Tuesday, May 18, 2010

Conflicted

The littlest cherubs were eating a treat from the "garbage" truck. (We have at least four ice cream trucks that drive through our neighborhood each and every day!) I rarely purchase anything off the truck, but tonight seemed like a good night for a surprise.

As they sat at the table alone, they had conversations as only 5-6 year olds can. I'm not sure how it came up, but the topic turned to adoption. Cherub 2 made a comment that really made me stop in my tracks. It seems I got the big surprise of the evening. He said, "You guys all look alike. I don't. It makes me sad."

First, I'm thrilled he could put words to his feelings. He's only six years old and he was adopted at birth! But...wow! We've always discussed his adoption so he would know. And I think he looks a good deal like our family. But he went on to explain, "You guys all have those things on your face. You know. When you go out in the sun." As he pointed at his cheek I realized he meant freckles.

I crammed as many positive comments about adoption into the next five minutes as I could.
• Some kids do feel sad about being adopted. This is normal.
• Some kids are happy too because they love their family. This is normal.
• It is possible to be happy and sad all at the same time. We call it conflicted. It too is normal.
• You can love your first mom and me all at the same time.
(At this point he tugged at my heart strings! He said, "I love my first mom. I love my second mom. And my second mom is my best mom.")
• You can love your first dad and Daddy all at the same time.
• I also assured him that he can take pride in how he looks - even though it's not just like "us". (I must say though, I hate the "you guys" and "us" part of this whole conversation. I just don't know my way around it yet.)

Adoption conversations get complicated sometimes. Cherub 3 is a biological child. In the past, he has wondered why he's not adopted. He feels left out of something special. Other times, when Cherub 2 seems sad about it, he doesn't understand why we talk about it at all. In fact, tonight he suggested that because being conflicted is such a hard feeling to deal with, maybe we should never talk about being adopted again and Cherub 2 will forget that he is.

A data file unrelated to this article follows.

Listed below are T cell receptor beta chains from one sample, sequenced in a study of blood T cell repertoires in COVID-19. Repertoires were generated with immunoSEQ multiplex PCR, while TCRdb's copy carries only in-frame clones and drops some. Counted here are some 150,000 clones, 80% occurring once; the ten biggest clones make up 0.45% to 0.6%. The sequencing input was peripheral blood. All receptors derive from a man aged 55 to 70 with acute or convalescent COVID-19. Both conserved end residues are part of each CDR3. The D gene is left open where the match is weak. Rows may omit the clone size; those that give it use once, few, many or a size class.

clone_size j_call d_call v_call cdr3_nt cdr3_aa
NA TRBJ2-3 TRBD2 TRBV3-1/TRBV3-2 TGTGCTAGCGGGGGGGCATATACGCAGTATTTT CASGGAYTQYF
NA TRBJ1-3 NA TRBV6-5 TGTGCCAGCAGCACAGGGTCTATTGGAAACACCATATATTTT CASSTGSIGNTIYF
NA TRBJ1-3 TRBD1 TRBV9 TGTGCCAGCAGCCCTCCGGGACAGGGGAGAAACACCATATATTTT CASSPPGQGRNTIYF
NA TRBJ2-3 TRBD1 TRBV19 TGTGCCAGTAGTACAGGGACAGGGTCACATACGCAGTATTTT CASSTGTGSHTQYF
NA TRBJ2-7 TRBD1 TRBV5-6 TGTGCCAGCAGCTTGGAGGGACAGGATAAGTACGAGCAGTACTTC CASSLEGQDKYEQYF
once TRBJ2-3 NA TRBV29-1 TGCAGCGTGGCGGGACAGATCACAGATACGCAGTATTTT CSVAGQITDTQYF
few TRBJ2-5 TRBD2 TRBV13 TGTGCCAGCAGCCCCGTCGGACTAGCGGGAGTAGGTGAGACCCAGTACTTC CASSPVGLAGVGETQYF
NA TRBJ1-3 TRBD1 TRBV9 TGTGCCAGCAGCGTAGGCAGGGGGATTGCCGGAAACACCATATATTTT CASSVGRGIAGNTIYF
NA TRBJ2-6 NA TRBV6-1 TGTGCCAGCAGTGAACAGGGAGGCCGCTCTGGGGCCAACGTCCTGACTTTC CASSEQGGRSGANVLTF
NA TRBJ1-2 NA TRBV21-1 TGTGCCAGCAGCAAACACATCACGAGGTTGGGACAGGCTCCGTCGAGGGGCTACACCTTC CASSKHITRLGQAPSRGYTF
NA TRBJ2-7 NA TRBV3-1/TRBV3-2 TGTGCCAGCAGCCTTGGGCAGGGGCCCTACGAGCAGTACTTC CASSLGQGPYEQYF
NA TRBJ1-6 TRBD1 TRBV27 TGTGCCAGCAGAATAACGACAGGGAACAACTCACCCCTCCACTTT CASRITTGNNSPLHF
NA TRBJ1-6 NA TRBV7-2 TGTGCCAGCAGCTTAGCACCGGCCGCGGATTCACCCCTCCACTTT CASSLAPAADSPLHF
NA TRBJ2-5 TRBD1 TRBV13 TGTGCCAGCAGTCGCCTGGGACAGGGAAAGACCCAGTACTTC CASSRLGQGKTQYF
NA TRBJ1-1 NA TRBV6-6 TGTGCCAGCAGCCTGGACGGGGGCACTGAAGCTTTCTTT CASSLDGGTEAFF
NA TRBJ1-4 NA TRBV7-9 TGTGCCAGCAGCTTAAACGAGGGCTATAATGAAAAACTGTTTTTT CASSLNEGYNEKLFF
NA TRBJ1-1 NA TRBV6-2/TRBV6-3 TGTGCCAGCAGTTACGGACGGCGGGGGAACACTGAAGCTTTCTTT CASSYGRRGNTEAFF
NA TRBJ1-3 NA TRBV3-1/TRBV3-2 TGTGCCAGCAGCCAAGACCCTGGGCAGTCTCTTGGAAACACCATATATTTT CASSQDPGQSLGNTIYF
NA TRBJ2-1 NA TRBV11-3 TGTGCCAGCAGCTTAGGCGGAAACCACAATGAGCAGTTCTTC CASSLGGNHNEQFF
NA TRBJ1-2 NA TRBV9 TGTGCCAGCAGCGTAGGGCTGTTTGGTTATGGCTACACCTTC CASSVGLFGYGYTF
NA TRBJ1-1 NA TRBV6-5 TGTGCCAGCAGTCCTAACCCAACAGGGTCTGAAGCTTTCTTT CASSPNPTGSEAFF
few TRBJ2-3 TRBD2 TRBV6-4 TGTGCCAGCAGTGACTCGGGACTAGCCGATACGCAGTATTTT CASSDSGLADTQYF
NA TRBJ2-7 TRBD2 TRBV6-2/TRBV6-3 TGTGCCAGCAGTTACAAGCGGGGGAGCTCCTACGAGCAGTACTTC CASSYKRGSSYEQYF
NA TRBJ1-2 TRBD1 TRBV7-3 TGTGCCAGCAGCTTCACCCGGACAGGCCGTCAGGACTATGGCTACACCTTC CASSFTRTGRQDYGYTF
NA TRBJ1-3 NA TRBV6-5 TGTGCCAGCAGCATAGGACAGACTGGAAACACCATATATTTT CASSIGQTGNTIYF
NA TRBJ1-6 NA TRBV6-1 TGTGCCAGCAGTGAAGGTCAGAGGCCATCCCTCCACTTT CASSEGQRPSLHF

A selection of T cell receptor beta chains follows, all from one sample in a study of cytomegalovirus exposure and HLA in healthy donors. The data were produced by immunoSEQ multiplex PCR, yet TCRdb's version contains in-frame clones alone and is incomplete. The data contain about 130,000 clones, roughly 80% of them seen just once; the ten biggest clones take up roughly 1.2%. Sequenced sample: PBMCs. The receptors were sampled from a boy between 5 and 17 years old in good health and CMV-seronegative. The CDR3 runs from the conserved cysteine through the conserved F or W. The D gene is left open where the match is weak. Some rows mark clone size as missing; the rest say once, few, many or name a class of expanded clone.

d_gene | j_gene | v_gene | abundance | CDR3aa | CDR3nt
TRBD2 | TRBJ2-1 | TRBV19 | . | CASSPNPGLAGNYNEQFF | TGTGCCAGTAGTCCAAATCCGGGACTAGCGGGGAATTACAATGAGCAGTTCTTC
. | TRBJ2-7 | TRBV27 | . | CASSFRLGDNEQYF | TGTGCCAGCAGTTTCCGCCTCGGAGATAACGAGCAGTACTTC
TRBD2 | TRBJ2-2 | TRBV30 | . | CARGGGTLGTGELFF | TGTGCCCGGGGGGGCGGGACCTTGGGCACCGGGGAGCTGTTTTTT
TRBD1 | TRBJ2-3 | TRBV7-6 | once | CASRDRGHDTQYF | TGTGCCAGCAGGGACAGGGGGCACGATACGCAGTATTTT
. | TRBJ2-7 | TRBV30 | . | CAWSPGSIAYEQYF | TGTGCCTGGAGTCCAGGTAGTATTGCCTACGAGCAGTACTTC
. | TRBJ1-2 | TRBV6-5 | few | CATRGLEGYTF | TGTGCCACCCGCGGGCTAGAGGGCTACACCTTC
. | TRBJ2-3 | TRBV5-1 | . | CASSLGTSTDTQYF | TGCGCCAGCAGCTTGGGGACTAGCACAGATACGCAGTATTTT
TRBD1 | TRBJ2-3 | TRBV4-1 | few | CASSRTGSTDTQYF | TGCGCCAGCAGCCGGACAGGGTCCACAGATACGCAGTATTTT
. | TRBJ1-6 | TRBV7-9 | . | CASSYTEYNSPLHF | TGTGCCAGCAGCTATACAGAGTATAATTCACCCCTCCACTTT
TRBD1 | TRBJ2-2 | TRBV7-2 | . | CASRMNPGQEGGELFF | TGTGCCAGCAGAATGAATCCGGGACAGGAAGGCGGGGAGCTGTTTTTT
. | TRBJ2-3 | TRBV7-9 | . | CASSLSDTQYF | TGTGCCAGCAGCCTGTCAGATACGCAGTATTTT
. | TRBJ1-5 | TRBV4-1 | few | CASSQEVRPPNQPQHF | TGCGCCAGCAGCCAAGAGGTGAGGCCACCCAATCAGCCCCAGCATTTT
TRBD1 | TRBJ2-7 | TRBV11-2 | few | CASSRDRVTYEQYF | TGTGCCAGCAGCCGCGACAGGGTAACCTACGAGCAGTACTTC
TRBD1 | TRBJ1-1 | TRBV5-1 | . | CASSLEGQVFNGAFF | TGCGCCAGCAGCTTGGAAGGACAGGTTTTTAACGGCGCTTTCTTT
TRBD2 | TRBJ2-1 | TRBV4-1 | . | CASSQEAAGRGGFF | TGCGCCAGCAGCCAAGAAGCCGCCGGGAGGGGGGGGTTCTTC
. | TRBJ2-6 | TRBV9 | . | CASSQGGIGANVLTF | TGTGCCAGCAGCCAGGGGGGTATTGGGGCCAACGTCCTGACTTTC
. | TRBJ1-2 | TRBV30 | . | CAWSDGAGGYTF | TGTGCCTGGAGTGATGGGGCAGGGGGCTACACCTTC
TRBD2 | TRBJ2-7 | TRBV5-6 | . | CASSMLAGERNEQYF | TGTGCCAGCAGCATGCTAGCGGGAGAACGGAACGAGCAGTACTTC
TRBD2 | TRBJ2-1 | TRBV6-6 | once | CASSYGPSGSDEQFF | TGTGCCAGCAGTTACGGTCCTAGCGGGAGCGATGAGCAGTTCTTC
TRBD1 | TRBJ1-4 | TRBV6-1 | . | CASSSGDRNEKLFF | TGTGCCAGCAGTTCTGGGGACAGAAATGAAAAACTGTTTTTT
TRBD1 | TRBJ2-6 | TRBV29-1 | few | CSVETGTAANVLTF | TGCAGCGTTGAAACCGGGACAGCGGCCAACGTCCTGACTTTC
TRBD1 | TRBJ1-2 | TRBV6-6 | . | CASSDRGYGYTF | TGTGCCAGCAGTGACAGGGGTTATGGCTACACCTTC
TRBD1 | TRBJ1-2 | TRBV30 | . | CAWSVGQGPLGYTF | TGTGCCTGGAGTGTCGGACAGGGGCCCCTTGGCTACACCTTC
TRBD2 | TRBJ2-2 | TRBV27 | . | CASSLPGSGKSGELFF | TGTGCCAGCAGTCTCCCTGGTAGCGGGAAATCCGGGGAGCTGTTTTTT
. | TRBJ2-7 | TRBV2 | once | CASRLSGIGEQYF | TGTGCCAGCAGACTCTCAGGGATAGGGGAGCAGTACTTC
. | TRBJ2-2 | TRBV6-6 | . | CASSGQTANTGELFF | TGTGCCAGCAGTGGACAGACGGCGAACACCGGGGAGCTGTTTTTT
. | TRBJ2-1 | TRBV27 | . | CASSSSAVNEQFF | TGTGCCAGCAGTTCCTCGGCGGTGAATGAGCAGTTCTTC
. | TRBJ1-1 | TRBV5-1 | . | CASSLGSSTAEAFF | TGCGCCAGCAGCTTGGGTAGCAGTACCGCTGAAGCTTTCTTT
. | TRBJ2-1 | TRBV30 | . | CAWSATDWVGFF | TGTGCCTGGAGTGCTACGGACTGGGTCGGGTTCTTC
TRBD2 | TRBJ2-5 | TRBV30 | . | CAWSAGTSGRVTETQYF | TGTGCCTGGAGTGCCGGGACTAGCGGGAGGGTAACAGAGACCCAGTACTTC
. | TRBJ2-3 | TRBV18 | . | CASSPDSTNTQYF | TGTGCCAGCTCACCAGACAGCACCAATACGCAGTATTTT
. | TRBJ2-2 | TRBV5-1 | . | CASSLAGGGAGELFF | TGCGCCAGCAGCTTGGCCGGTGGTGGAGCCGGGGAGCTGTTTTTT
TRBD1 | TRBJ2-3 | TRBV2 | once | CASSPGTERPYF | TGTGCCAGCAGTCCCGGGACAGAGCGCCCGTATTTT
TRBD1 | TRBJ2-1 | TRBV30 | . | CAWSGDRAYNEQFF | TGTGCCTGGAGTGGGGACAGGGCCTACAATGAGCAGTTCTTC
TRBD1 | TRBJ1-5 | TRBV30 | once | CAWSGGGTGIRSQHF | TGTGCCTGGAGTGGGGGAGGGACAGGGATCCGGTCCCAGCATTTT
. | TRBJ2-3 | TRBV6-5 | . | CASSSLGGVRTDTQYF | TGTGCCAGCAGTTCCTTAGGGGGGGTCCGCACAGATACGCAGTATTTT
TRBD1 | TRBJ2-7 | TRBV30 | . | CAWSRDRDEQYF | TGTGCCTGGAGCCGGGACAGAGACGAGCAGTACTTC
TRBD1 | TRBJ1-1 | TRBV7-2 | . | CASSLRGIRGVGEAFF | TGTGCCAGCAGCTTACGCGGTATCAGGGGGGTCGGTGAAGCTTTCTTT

Again, I tried to cram as much as I could that was age appropriate in as possible.
• Sometimes people have been told to keep adoption a secret. But the kids usually find out. And when they do it makes them even sadder. They think that there is something wrong with being adopted and that's why it had to be kept a secret. This isn't OK.
• Cherub 2 didn't do anything wrong when he was born. It's not his fault he was adopted.
• And then, because we're getting ready to foster, I had to quickly explain that Cherub 2's first parents made an adoption plan. They hadn't done anything wrong. It's not the same as fostering.

By now, the two little guys were up to their ears in all this talk. They just wanted to eat their ice cream in peace. I dished out lots of hugs and love and then left them alone with their dessert. Quickly the conversation turned to flying dragons, battles and such.

Hopefully, I planted the right seeds. I look at this adoption thing a lot like how I look at Christianity. I can't make anyone a Christian. That's not my role. I'm just supposed to live my life in a way that glorifies God. That, and plant the seeds of truth. Stretching the similarities a little, I hope that I can plant the seeds of adoption truth with Cherub 2. I hope he knows that even when he's older and conversations like this happen fewer and farther between, he can still talk about whatever is bothering him. Even if he's conflicted.

1 comment:

Mary said...

I think you used a great analogy when you compared "planting the seeds of adoption truth" to Christianity. It sounds like you are doing a great job validating your children's feelings and explaining things in age-appropriate terms- thanks for your example!